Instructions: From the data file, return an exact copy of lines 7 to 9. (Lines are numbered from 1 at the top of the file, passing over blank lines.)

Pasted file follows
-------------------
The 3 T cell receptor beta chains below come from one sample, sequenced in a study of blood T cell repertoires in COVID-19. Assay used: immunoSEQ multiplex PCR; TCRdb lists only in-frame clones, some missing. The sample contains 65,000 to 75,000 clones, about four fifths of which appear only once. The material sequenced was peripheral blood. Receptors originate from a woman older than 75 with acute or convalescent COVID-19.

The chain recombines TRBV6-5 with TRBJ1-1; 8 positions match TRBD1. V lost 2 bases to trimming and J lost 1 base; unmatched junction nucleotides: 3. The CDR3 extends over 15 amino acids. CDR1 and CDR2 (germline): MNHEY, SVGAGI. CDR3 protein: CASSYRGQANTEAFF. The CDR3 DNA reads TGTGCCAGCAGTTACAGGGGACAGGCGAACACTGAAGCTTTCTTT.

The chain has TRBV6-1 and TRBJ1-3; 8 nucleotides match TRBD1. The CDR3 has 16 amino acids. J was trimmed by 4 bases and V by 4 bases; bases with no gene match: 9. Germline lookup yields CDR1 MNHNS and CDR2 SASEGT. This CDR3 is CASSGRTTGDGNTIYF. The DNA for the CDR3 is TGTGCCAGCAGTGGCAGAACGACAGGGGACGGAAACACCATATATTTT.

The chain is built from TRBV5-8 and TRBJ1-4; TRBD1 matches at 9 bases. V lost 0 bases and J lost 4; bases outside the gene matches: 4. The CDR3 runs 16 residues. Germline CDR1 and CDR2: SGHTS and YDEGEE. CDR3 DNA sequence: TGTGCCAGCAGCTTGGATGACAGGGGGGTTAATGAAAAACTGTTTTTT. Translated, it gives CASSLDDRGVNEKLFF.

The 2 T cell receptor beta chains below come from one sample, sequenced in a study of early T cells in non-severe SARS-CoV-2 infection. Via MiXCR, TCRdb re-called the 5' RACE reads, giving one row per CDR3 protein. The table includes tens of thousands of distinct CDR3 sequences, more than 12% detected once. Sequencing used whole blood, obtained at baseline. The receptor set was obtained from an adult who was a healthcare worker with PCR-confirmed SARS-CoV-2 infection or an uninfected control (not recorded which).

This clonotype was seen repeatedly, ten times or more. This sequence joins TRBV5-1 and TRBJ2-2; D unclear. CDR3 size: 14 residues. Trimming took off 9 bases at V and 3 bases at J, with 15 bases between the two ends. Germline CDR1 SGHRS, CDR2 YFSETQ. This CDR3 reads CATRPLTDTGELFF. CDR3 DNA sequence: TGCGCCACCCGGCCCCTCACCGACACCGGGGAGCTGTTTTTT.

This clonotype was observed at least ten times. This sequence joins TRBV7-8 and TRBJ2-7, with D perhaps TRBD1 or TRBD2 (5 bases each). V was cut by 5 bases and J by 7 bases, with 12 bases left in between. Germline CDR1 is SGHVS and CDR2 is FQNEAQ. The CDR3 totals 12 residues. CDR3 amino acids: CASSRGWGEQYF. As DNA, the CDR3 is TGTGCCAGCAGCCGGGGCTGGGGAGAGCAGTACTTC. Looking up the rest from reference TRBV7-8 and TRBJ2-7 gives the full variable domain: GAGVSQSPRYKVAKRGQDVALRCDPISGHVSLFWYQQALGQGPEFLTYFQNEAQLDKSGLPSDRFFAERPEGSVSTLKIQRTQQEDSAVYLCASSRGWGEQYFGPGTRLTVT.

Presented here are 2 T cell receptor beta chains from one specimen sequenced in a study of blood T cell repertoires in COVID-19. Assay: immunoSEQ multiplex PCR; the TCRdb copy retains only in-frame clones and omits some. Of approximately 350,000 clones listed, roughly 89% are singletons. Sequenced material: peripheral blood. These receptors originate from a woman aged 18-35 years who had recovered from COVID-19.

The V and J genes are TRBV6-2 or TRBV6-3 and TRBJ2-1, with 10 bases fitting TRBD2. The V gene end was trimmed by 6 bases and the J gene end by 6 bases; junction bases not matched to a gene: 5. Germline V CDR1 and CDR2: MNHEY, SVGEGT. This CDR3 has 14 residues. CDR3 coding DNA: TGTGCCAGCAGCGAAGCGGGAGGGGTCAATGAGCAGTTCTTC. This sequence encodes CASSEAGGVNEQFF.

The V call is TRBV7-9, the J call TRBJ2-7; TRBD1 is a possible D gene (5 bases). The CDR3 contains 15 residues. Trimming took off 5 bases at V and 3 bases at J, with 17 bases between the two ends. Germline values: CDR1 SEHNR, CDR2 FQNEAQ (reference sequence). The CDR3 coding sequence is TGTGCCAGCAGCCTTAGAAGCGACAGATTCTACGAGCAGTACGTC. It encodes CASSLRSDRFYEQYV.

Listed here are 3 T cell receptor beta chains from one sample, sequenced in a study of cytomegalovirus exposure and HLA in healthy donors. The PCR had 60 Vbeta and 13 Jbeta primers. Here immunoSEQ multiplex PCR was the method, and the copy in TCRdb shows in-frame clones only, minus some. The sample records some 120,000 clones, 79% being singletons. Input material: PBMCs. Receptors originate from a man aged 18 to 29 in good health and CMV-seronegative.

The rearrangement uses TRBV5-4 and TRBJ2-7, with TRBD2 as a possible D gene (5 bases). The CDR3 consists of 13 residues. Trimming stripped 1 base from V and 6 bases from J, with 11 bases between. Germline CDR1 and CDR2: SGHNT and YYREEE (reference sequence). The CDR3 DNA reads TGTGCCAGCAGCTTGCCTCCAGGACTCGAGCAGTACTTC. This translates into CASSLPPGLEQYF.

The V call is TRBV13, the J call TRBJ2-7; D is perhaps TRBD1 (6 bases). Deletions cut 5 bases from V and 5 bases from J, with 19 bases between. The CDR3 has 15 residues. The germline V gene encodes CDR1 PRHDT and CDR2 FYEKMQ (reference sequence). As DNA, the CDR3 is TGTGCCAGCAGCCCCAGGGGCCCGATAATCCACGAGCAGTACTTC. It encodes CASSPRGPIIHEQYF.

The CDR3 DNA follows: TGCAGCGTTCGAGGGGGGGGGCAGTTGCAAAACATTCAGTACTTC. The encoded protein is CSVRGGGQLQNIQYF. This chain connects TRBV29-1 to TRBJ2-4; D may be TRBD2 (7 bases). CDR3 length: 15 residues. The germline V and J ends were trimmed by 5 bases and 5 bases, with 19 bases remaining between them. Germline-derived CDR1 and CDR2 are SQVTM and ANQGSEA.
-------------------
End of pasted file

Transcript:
This clonotype was observed at least ten times. This sequence joins TRBV7-8 and TRBJ2-7, with D perhaps TRBD1 or TRBD2 (5 bases each). V was cut by 5 bases and J by 7 bases, with 12 bases left in between. Germline CDR1 is SGHVS and CDR2 is FQNEAQ. The CDR3 totals 12 residues. CDR3 amino acids: CASSRGWGEQYF. As DNA, the CDR3 is TGTGCCAGCAGCCGGGGCTGGGGAGAGCAGTACTTC. Looking up the rest from reference TRBV7-8 and TRBJ2-7 gives the full variable domain: GAGVSQSPRYKVAKRGQDVALRCDPISGHVSLFWYQQALGQGPEFLTYFQNEAQLDKSGLPSDRFFAERPEGSVSTLKIQRTQQEDSAVYLCASSRGWGEQYFGPGTRLTVT.

Presented here are 2 T cell receptor beta chains from one specimen sequenced in a study of blood T cell repertoires in COVID-19. Assay: immunoSEQ multiplex PCR; the TCRdb copy retains only in-frame clones and omits some. Of approximately 350,000 clones listed, roughly 89% are singletons. Sequenced material: peripheral blood. These receptors originate from a woman aged 18-35 years who had recovered from COVID-19.

The V and J genes are TRBV6-2 or TRBV6-3 and TRBJ2-1, with 10 bases fitting TRBD2. The V gene end was trimmed by 6 bases and the J gene end by 6 bases; junction bases not matched to a gene: 5. Germline V CDR1 and CDR2: MNHEY, SVGEGT. This CDR3 has 14 residues. CDR3 coding DNA: TGTGCCAGCAGCGAAGCGGGAGGGGTCAATGAGCAGTTCTTC. This sequence encodes CASSEAGGVNEQFF.